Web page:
Finance: Expert on impact of inflation on savings accounts
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Nationwide Building Society announced plans for a new monthly prize draw in May 2021 and this week, the first draw took place. According to the society, around 14 million members are eligible for this prize draw, meaning the odds of winning are around one in 1,750. For comparison, the odds of winning for every £1 Premium Bond stand at 34,500 to one. From Tuesday, 8,008 cash rewards will be paid out as Nationwide “aims to once again give back as much value as it can to members”.
This includes 8,000 prizes of £100, five £10,000 prizes, two £25,000 prizes and a top prize of £100,000. To be eligible for this draw, a member will need to be aged 18 or over and have at least one Nationwide mortgage, savings or current account.
The new draw builds on the success of the society’s savings-focused prize draws offered over the last year, as more than 5,000 prizes totalling £4.3million were paid out. All eligible members will have an equal chance of winning a prize as each member will get one entry per month.
All members who meet the entry criteria as of the last working day of each month will be automatically entered into the following month’s prize draw. Going forward, the prize draws will take place on the second Tuesday of every month.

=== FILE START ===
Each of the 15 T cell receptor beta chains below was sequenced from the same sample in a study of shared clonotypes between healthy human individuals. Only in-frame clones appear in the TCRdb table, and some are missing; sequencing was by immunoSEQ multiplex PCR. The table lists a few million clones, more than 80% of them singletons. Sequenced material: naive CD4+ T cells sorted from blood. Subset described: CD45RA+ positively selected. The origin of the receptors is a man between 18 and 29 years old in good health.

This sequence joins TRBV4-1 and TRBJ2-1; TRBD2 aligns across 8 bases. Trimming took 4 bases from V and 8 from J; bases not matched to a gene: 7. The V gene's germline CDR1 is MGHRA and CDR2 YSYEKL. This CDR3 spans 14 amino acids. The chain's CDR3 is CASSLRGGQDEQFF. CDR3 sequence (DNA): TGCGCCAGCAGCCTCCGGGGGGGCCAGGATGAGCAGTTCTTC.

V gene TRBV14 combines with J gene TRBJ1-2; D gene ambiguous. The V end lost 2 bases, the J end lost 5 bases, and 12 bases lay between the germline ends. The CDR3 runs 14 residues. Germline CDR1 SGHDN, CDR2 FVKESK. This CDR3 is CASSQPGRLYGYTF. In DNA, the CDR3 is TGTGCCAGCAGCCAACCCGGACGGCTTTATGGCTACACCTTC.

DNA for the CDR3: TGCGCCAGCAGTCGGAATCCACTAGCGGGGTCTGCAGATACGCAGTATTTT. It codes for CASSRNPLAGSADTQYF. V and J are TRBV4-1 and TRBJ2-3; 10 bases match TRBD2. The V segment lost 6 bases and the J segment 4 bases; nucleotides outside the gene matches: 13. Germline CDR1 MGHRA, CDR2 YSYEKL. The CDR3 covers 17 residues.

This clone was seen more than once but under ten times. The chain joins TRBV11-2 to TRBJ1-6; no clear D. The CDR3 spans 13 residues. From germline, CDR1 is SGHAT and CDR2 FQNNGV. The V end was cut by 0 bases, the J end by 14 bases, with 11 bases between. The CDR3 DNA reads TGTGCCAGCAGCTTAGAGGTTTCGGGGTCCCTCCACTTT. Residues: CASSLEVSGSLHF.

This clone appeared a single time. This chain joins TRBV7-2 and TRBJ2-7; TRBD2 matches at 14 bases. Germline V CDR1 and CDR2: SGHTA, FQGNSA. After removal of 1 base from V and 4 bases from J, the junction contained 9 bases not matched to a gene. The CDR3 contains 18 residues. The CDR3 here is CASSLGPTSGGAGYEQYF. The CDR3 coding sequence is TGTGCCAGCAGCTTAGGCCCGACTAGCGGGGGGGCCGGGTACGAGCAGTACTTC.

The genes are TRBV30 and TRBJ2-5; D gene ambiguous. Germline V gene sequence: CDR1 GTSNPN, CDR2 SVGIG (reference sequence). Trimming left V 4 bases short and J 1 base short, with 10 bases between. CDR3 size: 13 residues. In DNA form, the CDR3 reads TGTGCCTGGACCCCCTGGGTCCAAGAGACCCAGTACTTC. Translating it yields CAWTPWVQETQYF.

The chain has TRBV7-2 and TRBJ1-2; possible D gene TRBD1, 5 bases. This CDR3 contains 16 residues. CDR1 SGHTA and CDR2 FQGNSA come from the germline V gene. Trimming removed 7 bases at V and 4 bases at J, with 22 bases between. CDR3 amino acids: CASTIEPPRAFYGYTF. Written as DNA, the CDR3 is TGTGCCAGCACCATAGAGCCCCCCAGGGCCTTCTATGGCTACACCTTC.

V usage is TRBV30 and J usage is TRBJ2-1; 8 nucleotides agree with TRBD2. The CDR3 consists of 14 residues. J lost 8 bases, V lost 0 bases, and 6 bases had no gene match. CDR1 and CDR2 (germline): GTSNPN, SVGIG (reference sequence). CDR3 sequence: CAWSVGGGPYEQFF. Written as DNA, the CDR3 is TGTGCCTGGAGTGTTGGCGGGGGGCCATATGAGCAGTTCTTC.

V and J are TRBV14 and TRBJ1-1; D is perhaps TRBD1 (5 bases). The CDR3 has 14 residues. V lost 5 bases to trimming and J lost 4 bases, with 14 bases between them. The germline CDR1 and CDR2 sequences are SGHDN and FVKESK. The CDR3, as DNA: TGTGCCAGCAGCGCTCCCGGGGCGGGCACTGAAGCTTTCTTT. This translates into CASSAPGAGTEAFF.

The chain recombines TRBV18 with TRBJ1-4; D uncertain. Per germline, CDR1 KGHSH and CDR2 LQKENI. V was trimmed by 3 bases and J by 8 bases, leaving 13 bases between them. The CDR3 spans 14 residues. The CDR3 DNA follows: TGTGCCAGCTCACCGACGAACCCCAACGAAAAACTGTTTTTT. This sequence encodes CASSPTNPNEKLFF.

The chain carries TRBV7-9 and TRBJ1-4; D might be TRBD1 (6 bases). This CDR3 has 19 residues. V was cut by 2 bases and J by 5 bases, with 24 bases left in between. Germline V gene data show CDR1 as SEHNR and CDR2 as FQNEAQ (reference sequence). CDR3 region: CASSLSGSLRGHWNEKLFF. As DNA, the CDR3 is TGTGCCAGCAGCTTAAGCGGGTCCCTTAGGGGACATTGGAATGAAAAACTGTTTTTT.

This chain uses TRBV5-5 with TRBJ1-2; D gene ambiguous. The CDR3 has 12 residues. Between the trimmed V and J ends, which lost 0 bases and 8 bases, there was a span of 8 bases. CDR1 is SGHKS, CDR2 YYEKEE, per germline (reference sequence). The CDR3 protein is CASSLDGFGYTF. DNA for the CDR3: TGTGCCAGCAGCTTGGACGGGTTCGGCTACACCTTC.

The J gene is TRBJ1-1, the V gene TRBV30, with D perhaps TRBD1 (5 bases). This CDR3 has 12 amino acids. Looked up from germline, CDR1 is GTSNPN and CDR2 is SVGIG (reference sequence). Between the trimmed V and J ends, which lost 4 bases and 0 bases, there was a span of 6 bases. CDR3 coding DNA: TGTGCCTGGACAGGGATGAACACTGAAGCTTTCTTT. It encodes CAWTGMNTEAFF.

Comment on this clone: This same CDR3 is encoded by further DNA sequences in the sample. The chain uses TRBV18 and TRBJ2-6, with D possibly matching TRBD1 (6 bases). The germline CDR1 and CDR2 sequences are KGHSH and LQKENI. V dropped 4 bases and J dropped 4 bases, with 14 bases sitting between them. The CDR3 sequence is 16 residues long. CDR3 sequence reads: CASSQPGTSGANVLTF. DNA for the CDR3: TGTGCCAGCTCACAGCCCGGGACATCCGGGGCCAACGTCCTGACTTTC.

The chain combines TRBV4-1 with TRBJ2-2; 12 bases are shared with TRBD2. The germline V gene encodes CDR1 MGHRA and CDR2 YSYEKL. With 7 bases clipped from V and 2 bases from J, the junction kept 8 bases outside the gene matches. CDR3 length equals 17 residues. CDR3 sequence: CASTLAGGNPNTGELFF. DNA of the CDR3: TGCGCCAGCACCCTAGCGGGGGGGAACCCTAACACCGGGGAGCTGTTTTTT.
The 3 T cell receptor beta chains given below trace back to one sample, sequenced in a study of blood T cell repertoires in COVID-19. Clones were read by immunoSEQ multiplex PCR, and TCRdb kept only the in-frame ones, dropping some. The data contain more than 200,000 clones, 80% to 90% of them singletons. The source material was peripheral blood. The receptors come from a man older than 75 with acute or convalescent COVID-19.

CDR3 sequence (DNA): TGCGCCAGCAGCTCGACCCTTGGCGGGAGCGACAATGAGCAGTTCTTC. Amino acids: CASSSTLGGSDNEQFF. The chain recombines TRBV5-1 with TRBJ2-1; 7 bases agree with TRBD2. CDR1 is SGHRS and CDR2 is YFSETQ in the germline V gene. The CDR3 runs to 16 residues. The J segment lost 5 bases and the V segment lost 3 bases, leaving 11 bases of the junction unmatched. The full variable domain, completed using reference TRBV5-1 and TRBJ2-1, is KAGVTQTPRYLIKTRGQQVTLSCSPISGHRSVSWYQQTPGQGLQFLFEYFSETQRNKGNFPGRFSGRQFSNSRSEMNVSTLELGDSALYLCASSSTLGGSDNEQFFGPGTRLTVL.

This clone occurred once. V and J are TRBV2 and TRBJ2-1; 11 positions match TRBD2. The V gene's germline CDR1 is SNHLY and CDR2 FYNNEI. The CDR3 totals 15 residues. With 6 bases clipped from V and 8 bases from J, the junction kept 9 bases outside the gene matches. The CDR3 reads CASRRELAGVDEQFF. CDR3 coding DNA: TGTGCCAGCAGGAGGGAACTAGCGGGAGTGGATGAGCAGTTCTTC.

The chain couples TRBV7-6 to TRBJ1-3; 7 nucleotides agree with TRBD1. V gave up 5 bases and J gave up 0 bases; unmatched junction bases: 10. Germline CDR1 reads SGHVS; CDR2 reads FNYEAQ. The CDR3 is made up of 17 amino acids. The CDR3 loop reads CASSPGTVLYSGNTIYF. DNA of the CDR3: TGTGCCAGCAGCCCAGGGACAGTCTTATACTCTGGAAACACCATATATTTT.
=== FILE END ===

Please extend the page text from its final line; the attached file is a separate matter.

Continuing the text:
Payments of the prizes will be made either through transfer to a Nationwide current account or savings account or by cheque, typically within four weeks. As the draw was launched, Louise Prior, Nationwide’s Director of Membership Propositions, commented: “Our members are used to sharing in the benefits of mutuality through better service and with preferential rates, such as those offered on our Member Exclusive Fixed Rate ISA and Mutual Reward Bond.
“The launch of our Member Prize Draw is another example to show why it’s worthwhile being a member of Nationwide Building Society. It is about giving even more back to our members on top of the benefits we already offer.
“We believe it’s important that lots of members can benefit from the Member Prize Draw, which is why we are giving more than 8,000 members the chance to share in a prize pot of £1 million each month. And what’s more, members don’t need to do anything to take part – as long as they have at least one of our mortgages, savings accounts or current accounts then they are automatically entered.
“We do understand though that there may be some members who do not wish to take part in our Member Prize Draw, which is why there will be an opt out page on our website and, by having the first prize draw in September, we are giving members plenty of time and opportunity to do so.”